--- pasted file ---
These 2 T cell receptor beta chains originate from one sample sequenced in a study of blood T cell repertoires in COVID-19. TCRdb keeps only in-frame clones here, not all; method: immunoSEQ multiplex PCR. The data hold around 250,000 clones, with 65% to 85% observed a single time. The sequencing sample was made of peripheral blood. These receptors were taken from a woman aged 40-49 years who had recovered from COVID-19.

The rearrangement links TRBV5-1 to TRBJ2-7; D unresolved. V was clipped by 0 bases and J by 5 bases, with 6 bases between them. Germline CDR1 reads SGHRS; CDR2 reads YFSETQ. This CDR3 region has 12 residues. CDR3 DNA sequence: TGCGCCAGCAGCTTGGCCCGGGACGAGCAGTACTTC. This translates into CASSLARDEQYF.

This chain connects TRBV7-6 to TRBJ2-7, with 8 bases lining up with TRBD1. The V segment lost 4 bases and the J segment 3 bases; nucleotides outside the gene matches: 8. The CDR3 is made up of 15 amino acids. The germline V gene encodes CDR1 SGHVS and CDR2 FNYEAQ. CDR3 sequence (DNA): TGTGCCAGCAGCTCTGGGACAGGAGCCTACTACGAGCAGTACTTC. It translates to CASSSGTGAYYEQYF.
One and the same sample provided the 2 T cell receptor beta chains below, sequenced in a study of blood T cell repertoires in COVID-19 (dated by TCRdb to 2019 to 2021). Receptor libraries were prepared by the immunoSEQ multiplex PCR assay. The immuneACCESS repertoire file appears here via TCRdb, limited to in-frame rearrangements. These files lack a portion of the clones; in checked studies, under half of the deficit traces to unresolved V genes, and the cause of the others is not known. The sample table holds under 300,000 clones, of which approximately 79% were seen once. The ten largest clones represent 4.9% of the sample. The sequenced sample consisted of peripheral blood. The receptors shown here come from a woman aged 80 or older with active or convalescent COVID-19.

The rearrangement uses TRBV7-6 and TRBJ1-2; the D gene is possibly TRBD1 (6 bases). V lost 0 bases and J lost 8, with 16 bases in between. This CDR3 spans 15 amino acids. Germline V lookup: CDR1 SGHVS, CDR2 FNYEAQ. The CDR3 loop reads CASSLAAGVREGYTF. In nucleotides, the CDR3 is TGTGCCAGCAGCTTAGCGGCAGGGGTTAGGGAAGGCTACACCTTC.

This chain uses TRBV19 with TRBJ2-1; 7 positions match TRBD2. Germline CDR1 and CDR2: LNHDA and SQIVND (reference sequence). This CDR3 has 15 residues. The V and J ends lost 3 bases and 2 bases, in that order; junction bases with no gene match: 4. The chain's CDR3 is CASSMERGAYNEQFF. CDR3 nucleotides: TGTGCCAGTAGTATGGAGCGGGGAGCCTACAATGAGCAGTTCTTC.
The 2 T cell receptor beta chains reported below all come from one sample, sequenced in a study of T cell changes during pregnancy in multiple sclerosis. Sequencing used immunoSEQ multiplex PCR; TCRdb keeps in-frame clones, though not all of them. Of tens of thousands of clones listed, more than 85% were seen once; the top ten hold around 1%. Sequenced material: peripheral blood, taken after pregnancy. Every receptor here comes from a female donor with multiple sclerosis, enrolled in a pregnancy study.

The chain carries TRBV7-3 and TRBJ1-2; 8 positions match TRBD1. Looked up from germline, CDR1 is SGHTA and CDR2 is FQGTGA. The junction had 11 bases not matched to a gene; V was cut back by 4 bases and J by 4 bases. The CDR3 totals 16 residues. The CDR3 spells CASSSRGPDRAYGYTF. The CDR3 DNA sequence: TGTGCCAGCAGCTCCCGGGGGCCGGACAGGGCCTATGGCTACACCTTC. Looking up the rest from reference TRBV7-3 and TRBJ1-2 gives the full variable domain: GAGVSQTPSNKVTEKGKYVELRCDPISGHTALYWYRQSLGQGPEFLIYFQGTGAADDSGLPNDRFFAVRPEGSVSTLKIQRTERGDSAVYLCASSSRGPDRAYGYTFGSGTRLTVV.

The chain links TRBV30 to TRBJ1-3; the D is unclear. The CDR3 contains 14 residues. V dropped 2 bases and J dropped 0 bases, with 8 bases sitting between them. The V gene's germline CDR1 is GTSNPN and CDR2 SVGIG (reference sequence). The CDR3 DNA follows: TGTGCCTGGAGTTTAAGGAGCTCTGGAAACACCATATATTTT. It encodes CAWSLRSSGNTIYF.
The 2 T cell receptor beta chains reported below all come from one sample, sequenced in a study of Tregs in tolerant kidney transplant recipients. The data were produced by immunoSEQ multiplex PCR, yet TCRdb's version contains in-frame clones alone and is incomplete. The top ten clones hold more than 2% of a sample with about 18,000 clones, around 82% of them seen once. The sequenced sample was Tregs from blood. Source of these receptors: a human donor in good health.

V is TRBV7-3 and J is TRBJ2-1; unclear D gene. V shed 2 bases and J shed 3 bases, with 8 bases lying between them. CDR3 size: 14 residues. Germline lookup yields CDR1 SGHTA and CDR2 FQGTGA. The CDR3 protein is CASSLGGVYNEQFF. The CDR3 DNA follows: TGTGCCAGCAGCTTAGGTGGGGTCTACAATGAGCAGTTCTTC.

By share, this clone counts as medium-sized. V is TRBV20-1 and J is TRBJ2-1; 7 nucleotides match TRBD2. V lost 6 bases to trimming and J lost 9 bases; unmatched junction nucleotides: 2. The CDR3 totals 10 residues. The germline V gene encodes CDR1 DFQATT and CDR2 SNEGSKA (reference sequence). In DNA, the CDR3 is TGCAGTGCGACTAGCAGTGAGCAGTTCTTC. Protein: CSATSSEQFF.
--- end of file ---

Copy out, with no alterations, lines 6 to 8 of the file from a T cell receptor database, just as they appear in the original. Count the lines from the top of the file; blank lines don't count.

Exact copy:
This chain uses TRBV19 with TRBJ2-1; 7 positions match TRBD2. Germline CDR1 and CDR2: LNHDA and SQIVND (reference sequence). This CDR3 has 15 residues. The V and J ends lost 3 bases and 2 bases, in that order; junction bases with no gene match: 4. The chain's CDR3 is CASSMERGAYNEQFF. CDR3 nucleotides: TGTGCCAGTAGTATGGAGCGGGGAGCCTACAATGAGCAGTTCTTC.
The 2 T cell receptor beta chains reported below all come from one sample, sequenced in a study of T cell changes during pregnancy in multiple sclerosis. Sequencing used immunoSEQ multiplex PCR; TCRdb keeps in-frame clones, though not all of them. Of tens of thousands of clones listed, more than 85% were seen once; the top ten hold around 1%. Sequenced material: peripheral blood, taken after pregnancy. Every receptor here comes from a female donor with multiple sclerosis, enrolled in a pregnancy study.

The chain carries TRBV7-3 and TRBJ1-2; 8 positions match TRBD1. Looked up from germline, CDR1 is SGHTA and CDR2 is FQGTGA. The junction had 11 bases not matched to a gene; V was cut back by 4 bases and J by 4 bases. The CDR3 totals 16 residues. The CDR3 spells CASSSRGPDRAYGYTF. The CDR3 DNA sequence: TGTGCCAGCAGCTCCCGGGGGCCGGACAGGGCCTATGGCTACACCTTC. Looking up the rest from reference TRBV7-3 and TRBJ1-2 gives the full variable domain: GAGVSQTPSNKVTEKGKYVELRCDPISGHTALYWYRQSLGQGPEFLIYFQGTGAADDSGLPNDRFFAVRPEGSVSTLKIQRTERGDSAVYLCASSSRGPDRAYGYTFGSGTRLTVV.